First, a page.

Domine Dirige Nos -I was to follow a route, the destiny of which would be chartered by myself. My marriage had brought acceptance for me. I was the wife. My mother the concubine. But the lives of those planters’ wives? Their lives were lived accordingly to a pattern, one ordained by the status they occupied in a colonial society. Even the architecture of their bungalows with their spacious rooms, and the wood panelled ceilings accommodated their status. From those early days there are still prints to show us what life was like for the pioneer tea planters in their log cabins. In one of those books on tea what intrigues me is the food on the rough hewn table - a pastry pie, the edges fluted by the white turbanned cook cum butler who stands by the three planters as they prepare for a hunting day. In a corner of the room a pile of stag horns, relics of previous hunts. The shelves are covered with bottles, an oil lamp, a small hand mirror, hunting prints on the wall and a picture of a woman, a provocative one, long limbed, voluptuous, clad in the scantiest of clothes lying upon a couch. In the living room of the log cabin there was no space for an Englishwoman in those early days of tea planting.

Continued next week…


Vipulasena residents get ready for May Day

By Carol Aloysius
With three days to go for May Day, preparations to celebrate this all important event, have already peaked at Vipulasena Mawatha.

As in previous years, the residents of Vipulasena have allocated the arrangements to mark this special day for Workers, to Pancha and his motley band of help karayas.

Going by our previous experiences, we knew, we couldn’t have left them in more capable hands. Pancha’s May Day rallies have always been crowd pullers. Last year’s rally, was especially memorable, when Vipulasena residents led by Pancha had marched round the Lipton Circus, and the Vihara Mahadevi Park, protesting against uncleared garbage and unlit street lamps, at Vipulasena Mawatha, and the polluted Norris canal, which was a perfect breeding place for mosquitoes.

What attracted the crowds most, at these rallies were the comic skits, performed by the participants, dressed up for their roles, in appropriate costumes. These novel gimmicks were hugely popular, and added another feather in Pancha’s cap.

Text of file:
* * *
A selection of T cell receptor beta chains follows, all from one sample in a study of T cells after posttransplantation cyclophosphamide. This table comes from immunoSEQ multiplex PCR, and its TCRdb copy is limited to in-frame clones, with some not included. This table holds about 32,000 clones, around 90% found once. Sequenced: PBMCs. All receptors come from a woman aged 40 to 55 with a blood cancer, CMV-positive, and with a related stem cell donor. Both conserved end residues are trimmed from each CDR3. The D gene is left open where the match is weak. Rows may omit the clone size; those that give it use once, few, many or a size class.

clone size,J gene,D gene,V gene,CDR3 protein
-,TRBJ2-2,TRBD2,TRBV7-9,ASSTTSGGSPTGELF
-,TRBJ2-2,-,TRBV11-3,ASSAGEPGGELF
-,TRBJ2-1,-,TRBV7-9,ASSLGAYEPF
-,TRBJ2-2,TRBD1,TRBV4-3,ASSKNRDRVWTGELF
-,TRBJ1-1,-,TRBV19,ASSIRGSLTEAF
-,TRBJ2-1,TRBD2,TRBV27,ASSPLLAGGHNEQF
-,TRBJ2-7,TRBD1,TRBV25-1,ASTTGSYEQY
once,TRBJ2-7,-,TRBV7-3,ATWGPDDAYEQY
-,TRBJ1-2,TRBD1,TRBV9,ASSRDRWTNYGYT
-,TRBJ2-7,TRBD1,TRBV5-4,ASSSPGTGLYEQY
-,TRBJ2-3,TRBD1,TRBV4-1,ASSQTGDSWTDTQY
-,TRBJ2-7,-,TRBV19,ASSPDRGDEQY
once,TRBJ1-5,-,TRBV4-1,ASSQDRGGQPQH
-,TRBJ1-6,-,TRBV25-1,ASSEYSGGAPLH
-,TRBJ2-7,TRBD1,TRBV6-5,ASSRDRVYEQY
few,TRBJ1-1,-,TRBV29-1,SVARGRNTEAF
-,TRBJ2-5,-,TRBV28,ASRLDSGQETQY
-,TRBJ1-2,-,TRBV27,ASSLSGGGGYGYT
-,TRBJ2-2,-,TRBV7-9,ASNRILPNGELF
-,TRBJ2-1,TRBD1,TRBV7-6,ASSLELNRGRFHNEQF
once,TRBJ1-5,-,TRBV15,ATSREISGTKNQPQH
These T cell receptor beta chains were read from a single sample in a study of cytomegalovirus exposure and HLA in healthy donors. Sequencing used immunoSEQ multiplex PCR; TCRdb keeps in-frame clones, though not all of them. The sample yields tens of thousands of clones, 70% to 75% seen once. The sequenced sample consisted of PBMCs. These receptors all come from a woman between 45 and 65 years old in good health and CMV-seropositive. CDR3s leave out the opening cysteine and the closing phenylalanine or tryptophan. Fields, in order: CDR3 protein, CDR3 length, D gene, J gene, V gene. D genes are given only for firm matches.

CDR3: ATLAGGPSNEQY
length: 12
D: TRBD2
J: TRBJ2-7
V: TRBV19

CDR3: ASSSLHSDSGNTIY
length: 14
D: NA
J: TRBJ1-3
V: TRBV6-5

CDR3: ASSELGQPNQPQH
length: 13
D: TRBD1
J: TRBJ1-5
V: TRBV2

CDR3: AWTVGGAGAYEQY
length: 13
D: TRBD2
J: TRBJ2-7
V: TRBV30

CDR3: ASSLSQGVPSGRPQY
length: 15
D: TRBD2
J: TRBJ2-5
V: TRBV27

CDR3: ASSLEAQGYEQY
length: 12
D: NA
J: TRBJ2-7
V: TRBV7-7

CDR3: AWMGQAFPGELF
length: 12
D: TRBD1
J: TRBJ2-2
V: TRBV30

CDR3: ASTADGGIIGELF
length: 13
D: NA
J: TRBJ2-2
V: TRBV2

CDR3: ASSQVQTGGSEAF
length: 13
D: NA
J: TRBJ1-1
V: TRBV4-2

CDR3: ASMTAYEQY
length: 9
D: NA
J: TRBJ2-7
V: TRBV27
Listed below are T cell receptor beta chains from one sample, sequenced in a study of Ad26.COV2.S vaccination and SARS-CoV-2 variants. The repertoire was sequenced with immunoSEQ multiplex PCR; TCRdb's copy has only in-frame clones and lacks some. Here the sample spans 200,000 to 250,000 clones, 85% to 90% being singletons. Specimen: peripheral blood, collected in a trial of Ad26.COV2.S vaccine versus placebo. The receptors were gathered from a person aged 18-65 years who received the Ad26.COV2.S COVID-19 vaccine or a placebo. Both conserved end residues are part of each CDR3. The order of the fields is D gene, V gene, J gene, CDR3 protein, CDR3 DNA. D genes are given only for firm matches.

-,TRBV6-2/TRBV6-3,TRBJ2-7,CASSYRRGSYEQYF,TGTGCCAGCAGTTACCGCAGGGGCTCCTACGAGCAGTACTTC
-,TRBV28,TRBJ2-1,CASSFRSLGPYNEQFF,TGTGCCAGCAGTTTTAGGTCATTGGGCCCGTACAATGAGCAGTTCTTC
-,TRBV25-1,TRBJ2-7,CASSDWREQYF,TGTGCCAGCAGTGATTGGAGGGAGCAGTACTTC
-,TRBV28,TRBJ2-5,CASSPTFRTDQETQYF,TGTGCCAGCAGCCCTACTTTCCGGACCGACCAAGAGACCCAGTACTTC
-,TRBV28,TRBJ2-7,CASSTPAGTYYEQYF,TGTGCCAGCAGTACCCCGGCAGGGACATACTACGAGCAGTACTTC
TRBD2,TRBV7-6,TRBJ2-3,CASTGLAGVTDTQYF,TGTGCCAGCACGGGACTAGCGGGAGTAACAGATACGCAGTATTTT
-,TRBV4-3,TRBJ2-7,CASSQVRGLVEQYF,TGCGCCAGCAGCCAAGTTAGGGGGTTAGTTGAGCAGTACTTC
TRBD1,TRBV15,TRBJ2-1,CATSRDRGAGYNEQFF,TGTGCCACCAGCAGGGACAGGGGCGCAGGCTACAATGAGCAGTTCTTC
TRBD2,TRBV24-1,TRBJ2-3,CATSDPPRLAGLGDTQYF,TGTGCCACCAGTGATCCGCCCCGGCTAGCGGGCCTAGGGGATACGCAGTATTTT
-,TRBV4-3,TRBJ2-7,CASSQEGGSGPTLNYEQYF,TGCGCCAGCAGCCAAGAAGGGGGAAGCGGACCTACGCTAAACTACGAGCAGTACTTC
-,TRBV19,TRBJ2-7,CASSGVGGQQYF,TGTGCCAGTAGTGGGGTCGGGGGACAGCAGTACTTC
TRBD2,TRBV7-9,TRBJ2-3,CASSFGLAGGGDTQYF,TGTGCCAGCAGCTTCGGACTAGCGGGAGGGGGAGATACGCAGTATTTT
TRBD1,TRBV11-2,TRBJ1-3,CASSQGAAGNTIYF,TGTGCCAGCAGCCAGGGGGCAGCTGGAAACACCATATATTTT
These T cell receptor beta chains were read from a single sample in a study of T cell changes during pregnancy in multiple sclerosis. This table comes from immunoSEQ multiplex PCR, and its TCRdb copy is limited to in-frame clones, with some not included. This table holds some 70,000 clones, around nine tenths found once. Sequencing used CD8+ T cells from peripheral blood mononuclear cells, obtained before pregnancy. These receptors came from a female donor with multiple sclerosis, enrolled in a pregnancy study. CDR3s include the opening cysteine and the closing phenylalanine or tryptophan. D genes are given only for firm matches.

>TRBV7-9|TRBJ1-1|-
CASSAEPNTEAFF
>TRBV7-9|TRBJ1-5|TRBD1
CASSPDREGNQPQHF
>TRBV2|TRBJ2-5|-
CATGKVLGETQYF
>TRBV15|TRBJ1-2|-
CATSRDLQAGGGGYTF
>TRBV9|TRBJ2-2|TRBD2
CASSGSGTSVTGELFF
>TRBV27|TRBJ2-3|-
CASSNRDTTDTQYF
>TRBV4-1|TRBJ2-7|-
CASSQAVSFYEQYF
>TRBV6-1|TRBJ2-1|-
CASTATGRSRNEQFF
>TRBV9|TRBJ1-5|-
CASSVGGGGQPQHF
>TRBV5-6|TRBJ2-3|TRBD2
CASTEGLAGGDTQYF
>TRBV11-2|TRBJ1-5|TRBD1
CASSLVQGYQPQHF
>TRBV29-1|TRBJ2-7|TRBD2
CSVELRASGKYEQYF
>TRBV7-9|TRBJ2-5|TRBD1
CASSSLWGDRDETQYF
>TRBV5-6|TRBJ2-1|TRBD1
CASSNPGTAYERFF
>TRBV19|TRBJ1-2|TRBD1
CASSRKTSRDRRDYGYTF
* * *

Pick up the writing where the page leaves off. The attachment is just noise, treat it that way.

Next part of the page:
Pancha told us that, he would be promoting one of his pet projects, at this year’s rally: taking up the cause of “The Under-Dogs of Society.” They included; the scavengers, domestics, casual labourers, gardeners, drivers and all those, who fell into the category of the ‘informal labour sector’.

As he explained to us, “These non formal workers don’t enjoy any of the ‘Rights’ that their counterparts in the formal sector do, because they don’t belong to any Trade Unions. They don’t even know, their own Rights. If we don’t champion their cause, who else will?” he asked.

His campaign for these people, would be to obtain a minimum wage scheme, an annual bonus, over time, and some extra perks, such as getting half an hour off each day, to drop in for a cup of tea at Sarath’s kopi kade, to exchange the latest political gossip.
“Mama Vipulasena Mawathe inne evani ayath ekka muladi patan gannawa. Inpasu kittu paravalvala padinchivu ayata mevani udavuvak ena mayi dine, karanawa.” ( I will start with the workers down Vipulasena Mawatha. After that, I will launch a similar campaign, for those living in the lanes close by).

To find out, how many of these exploited workers lived down Vipulasena Mawatha, Pancha first visited the houses of all residents, who employed domestics, whether on a daily basis, casual basis or, as live-in domestics. He then proceeded, to obtain details of the chores, they performed, and the pay, they received. Having got this information, he divided the workers into three categories; those who were “Adequately Paid”; “Inadequately Paid” and “ Grossly Under Paid”

When he made up his final list, he was shocked to find out that, 80% of all domestics and casual employees of Vipulasena Mawatha, were “Under paid”, 15% were “Grossly Underpaid,” while a mere 5 percent were “Adequately Paid”.

To correct this flagrant violation of their workers’ rights, Pancha together with his new partner Piyasena, have compiled their own version of “ Workers Rights,” with some special concessions to the Vipulsena ‘under-dogs’. Copies of this were personally distributed, to all these workers, who were instructed to read the contents carefully, before the May Day rally.

They were also asked to come to his house, to rehearse their roles in the skits, he had written, on behalf of their Rights.